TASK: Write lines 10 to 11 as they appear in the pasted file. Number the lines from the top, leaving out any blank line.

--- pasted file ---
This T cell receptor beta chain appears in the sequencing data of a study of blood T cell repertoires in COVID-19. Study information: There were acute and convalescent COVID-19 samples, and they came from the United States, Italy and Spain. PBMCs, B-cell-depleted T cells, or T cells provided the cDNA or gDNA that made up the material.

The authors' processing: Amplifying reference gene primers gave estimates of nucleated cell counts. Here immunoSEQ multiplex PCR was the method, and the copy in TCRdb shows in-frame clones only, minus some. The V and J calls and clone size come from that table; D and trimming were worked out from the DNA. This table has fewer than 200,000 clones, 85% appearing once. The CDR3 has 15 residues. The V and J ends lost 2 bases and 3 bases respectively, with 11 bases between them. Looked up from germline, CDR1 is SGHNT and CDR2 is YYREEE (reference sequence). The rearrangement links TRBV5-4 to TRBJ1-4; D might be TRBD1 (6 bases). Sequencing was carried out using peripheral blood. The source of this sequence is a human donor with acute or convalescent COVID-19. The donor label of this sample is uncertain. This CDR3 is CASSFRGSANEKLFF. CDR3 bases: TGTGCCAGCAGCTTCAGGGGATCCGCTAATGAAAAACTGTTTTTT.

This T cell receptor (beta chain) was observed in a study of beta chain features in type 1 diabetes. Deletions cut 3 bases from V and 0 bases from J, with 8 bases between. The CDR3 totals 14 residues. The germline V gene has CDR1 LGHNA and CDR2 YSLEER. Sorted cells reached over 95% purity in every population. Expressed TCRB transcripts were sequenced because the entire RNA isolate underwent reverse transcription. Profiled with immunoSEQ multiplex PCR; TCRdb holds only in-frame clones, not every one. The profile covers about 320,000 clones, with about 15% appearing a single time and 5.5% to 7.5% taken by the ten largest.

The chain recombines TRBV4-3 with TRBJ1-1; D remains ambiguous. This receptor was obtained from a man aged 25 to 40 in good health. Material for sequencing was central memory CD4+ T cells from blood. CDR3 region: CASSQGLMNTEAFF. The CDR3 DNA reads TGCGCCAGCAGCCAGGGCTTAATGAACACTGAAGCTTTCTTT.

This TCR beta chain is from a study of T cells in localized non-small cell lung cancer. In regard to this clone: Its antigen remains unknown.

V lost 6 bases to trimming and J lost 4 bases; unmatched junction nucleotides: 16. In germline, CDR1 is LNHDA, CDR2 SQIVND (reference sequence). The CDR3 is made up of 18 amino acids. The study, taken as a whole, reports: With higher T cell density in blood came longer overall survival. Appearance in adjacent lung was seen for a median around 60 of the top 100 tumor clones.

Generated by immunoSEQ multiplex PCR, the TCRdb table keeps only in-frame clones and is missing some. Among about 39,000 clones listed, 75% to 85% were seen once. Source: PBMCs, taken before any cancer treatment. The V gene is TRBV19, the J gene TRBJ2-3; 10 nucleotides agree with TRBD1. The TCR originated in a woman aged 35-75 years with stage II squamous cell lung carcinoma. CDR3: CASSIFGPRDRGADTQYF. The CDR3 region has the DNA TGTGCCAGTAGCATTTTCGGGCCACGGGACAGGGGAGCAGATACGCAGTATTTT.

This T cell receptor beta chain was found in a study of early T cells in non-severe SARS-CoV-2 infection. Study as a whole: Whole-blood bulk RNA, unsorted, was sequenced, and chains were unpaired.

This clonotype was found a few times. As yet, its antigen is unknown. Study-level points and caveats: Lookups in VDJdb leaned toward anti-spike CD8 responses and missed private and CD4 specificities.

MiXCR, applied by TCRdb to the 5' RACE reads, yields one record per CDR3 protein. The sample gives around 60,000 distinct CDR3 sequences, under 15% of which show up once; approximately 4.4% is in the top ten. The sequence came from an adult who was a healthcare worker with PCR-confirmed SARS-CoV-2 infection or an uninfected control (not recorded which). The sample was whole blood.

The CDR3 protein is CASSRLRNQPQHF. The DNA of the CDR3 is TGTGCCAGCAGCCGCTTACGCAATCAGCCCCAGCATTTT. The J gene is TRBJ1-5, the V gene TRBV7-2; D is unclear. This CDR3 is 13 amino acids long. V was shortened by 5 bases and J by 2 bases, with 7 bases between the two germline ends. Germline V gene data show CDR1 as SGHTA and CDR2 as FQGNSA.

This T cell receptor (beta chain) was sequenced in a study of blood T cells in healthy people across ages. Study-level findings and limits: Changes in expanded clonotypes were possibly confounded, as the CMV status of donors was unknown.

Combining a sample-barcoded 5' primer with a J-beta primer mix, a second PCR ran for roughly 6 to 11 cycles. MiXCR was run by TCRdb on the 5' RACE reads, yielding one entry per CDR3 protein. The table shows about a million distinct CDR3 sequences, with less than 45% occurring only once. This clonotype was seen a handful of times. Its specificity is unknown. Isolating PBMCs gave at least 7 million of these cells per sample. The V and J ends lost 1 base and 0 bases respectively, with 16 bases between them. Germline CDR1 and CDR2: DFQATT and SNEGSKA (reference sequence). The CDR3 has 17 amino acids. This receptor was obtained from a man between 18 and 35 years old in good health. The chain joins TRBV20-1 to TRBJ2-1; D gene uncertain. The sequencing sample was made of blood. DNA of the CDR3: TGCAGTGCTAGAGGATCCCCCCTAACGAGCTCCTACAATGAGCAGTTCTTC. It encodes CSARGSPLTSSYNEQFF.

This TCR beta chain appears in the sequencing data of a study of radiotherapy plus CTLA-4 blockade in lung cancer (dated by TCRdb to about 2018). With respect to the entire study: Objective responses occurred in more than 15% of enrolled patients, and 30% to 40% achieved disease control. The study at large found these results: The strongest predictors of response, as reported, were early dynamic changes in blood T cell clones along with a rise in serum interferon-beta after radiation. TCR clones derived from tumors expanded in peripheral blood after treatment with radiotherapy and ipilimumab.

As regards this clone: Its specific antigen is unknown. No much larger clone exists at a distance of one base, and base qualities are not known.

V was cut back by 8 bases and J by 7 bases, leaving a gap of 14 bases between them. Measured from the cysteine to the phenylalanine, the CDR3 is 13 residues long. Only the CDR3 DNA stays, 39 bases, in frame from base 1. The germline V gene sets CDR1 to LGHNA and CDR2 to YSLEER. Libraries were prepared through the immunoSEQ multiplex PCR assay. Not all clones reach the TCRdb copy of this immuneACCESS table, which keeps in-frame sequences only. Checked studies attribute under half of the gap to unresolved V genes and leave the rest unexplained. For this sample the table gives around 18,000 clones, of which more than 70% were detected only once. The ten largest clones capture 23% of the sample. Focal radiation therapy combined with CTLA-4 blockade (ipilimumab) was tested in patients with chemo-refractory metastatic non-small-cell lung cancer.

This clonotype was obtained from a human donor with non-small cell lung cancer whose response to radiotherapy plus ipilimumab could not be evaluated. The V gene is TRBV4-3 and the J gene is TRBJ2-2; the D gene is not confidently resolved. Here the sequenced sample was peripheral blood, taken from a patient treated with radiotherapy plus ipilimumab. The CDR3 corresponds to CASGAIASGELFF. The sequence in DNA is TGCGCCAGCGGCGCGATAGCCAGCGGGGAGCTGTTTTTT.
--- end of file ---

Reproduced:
MiXCR, applied by TCRdb to the 5' RACE reads, yields one record per CDR3 protein. The sample gives around 60,000 distinct CDR3 sequences, under 15% of which show up once; approximately 4.4% is in the top ten. The sequence came from an adult who was a healthcare worker with PCR-confirmed SARS-CoV-2 infection or an uninfected control (not recorded which). The sample was whole blood.

The CDR3 protein is CASSRLRNQPQHF. The DNA of the CDR3 is TGTGCCAGCAGCCGCTTACGCAATCAGCCCCAGCATTTT. The J gene is TRBJ1-5, the V gene TRBV7-2; D is unclear. This CDR3 is 13 amino acids long. V was shortened by 5 bases and J by 2 bases, with 7 bases between the two germline ends. Germline V gene data show CDR1 as SGHTA and CDR2 as FQGNSA.